As PC World explain, the central processing uni (CPU)
"is responsible for running the operating system and every application you use. A speedier CPU means faster-running programs, but usually it also means lower battery life and a more expensive laptop".
The graphics refer to the quality of everything you see on screen - PC World say most laptops are available with a choice between integrated graphics (from Intel or AMD) or a discrete GPU - and RAM the amount of memory and storage space. You should also consider the display (the quality of the picture you see) and connectivity - how easily it connects to wireless networks around you.
Laptop mag have a great guide to what all the technical things *actually* mean, recommending the below CPUs depending on your usage:
- Workstation/Gaming -
Intel Core i5 / i7 HQ Series
- Everyday Productivity w/ a Boost -
Intel Core i7 U Series
- Everyday Productivity -
Intel Core i5 U Series
- Super Thin (Mediocre Performance ) -
Intel Core m / Core i5 / i7 Y Series
- Budget Laptops, Low Performance
- Intel Celeron, Pentium
- Super Cheap, Worst Performance -
Intel Atom Series
Best student laptops under £1000
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6. Do they offer a student discount?
Seeing as you're a student looking for a laptop, it would be silly not to look into potential discounts or incentives different brands have to encourage you to buy their product. Apple and Windows both offer money off through UNiDAYS (10%), which could save you up to £270.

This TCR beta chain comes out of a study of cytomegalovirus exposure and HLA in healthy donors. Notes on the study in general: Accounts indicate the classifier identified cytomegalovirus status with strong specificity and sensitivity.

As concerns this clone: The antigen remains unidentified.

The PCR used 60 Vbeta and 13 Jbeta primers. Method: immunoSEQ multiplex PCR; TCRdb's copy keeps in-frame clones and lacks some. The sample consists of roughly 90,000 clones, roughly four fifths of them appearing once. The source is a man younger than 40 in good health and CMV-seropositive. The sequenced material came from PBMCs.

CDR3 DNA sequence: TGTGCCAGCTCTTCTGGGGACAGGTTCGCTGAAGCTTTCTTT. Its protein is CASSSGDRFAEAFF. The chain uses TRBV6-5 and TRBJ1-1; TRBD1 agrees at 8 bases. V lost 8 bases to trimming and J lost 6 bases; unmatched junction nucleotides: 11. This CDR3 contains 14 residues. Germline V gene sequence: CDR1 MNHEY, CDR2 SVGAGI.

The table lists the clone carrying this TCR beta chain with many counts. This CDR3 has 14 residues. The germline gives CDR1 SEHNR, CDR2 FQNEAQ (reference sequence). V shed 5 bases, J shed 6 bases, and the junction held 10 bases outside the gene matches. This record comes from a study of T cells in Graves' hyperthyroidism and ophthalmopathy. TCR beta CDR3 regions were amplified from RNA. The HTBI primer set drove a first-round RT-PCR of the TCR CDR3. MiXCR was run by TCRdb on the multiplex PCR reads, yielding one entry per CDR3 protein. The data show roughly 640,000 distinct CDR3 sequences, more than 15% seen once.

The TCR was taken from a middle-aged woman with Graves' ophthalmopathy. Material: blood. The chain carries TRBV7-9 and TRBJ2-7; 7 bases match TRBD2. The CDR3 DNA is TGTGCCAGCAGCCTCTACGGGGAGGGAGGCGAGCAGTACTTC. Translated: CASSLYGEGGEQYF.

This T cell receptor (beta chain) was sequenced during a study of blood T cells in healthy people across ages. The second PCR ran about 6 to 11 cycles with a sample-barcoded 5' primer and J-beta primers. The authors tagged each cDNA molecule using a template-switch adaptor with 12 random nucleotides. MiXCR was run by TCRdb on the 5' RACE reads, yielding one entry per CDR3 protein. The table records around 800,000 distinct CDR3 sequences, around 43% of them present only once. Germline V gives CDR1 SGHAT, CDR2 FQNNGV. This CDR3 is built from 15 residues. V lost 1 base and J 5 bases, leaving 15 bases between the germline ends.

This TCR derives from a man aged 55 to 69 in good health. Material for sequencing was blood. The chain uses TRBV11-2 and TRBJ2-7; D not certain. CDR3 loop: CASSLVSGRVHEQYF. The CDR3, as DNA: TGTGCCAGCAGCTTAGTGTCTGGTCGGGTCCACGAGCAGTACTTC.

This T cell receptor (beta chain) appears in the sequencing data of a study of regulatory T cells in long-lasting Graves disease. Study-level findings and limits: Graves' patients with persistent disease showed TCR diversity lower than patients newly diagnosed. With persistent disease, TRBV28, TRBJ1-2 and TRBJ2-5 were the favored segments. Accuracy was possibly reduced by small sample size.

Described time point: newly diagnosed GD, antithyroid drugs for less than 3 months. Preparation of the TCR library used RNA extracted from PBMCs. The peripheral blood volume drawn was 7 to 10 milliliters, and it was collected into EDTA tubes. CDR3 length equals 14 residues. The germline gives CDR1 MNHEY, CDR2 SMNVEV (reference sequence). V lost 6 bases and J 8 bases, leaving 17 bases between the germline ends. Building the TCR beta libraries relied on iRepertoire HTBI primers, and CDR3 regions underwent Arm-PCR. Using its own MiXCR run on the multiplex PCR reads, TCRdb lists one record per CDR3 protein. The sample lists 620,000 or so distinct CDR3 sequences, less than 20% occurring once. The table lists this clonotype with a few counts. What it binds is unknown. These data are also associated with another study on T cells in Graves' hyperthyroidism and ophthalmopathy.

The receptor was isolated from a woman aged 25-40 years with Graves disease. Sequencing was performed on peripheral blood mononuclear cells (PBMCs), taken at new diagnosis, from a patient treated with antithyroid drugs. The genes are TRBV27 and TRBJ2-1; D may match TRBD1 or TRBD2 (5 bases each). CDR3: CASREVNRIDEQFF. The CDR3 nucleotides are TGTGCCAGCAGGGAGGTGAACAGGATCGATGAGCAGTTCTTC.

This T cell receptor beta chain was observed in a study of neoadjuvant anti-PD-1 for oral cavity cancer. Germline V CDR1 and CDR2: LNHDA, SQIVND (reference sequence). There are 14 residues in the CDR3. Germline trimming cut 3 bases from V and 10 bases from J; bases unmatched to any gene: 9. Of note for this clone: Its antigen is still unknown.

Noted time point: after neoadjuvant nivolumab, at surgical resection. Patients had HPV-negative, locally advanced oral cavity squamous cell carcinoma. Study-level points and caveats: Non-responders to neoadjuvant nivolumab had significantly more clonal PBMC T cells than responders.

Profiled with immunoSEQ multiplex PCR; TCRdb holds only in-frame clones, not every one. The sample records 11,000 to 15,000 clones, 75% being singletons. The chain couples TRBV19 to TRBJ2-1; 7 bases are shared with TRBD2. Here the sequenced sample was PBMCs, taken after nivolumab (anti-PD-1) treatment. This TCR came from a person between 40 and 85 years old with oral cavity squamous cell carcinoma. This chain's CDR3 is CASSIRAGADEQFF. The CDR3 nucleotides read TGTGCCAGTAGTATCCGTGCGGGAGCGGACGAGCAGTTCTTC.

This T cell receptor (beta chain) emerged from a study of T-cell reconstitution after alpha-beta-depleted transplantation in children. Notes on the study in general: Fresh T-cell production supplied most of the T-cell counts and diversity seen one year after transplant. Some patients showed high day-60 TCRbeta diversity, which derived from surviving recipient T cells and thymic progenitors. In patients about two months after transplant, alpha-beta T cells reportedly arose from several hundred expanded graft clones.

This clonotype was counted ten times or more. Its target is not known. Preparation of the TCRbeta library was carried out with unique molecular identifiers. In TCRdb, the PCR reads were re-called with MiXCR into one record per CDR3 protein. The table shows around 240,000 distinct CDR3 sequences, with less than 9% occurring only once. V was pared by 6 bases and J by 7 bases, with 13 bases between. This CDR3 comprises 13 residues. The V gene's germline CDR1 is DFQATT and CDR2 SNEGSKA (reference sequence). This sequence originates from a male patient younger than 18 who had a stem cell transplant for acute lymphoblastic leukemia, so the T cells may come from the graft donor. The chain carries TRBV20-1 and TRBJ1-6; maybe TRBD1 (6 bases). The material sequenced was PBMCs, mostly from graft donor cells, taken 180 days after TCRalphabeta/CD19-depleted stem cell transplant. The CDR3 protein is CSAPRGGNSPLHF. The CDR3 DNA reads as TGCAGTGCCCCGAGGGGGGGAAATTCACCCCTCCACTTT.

7. Which student laptops have the best storage?
Back at it again with the technical questions, but if the laptop doesn't have enough storage to see you through 15 essays and a dissertation, it's probably not worth having.
CNET say increasingly common solid state drives (SSD), sometimes called flash drives, are usually found in 128 or 256GB sizes as backup add-ons, because most of us now store music and photos in the cloud or other web-based apps, which means we need less storage.
Currys say 500GB can hold 8,330 hours of digital music/160,000 digital photos/500 hours of digital video/ 125 DVD-quality movies, while 1TB can hold 16,660 hours of digital music/320,000 digital photos/1,000 hours of digital video/250 DVD-quality movies.
Best student laptops for big budgets
8. Is the screen big enough for Netflix binges?
Of course Netflix is important, which is why screen resolution is something you should take into consideration too. In basic terms, when the number of pixels is mentioned, that refers to the number of lines that run horizontally and vertically across the screen. The higher the number, the better the screen resolution - so 1920 x 1080 is better than 1366 x 76, for example.
This translates into HD (1366 x 768), HD+ (1600 x 900) and FHD (1920 x 1080), but it's worth noting the size of the screen doesn't translate directly to the amount of pixels - you can have a big screen with less pixels, or a smaller screen with better resolution.Related Story > 6 ways to find the best student bank account Related Story > 8 organisational skills every student should know
Source : https://www.cosmopolitan.com/uk/worklife/campus/a18750851/best-laptops-for-students/Thank You for Visiting My Website Check Out Our New Products !